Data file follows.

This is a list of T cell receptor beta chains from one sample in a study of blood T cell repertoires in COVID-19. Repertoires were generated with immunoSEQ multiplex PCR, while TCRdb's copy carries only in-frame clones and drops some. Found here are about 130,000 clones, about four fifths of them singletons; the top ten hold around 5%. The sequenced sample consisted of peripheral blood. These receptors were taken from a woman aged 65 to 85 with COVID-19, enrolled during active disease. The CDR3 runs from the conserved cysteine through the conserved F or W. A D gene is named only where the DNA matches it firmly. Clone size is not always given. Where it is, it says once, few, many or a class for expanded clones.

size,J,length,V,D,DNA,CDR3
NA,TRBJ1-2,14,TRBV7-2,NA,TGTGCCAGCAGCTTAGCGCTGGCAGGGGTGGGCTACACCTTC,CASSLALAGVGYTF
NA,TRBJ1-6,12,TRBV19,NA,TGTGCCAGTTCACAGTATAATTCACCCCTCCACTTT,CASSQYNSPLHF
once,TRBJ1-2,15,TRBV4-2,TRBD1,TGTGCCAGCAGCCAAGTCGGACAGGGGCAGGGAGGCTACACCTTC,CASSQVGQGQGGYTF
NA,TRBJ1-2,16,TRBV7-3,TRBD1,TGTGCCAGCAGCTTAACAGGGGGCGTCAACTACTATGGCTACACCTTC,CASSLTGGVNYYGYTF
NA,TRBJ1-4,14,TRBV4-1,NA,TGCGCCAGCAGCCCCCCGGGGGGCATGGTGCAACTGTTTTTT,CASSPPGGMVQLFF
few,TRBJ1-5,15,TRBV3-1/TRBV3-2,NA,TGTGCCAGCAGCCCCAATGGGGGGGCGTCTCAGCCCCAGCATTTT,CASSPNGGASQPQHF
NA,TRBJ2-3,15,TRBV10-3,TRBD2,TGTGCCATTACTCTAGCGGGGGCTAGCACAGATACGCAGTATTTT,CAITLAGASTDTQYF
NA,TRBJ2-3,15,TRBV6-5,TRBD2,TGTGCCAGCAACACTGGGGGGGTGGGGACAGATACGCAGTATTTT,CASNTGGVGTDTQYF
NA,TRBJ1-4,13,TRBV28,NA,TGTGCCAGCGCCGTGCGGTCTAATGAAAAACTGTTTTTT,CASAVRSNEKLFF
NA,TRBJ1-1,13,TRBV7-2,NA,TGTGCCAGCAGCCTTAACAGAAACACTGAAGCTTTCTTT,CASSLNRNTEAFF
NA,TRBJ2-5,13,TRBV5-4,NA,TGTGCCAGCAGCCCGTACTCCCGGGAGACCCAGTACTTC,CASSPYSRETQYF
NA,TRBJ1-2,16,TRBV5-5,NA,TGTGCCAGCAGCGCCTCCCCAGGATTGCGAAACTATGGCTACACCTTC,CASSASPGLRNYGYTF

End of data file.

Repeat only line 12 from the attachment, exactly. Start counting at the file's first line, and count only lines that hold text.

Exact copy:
NA,TRBJ1-1,13,TRBV7-2,NA,TGTGCCAGCAGCCTTAACAGAAACACTGAAGCTTTCTTT,CASSLNRNTEAFF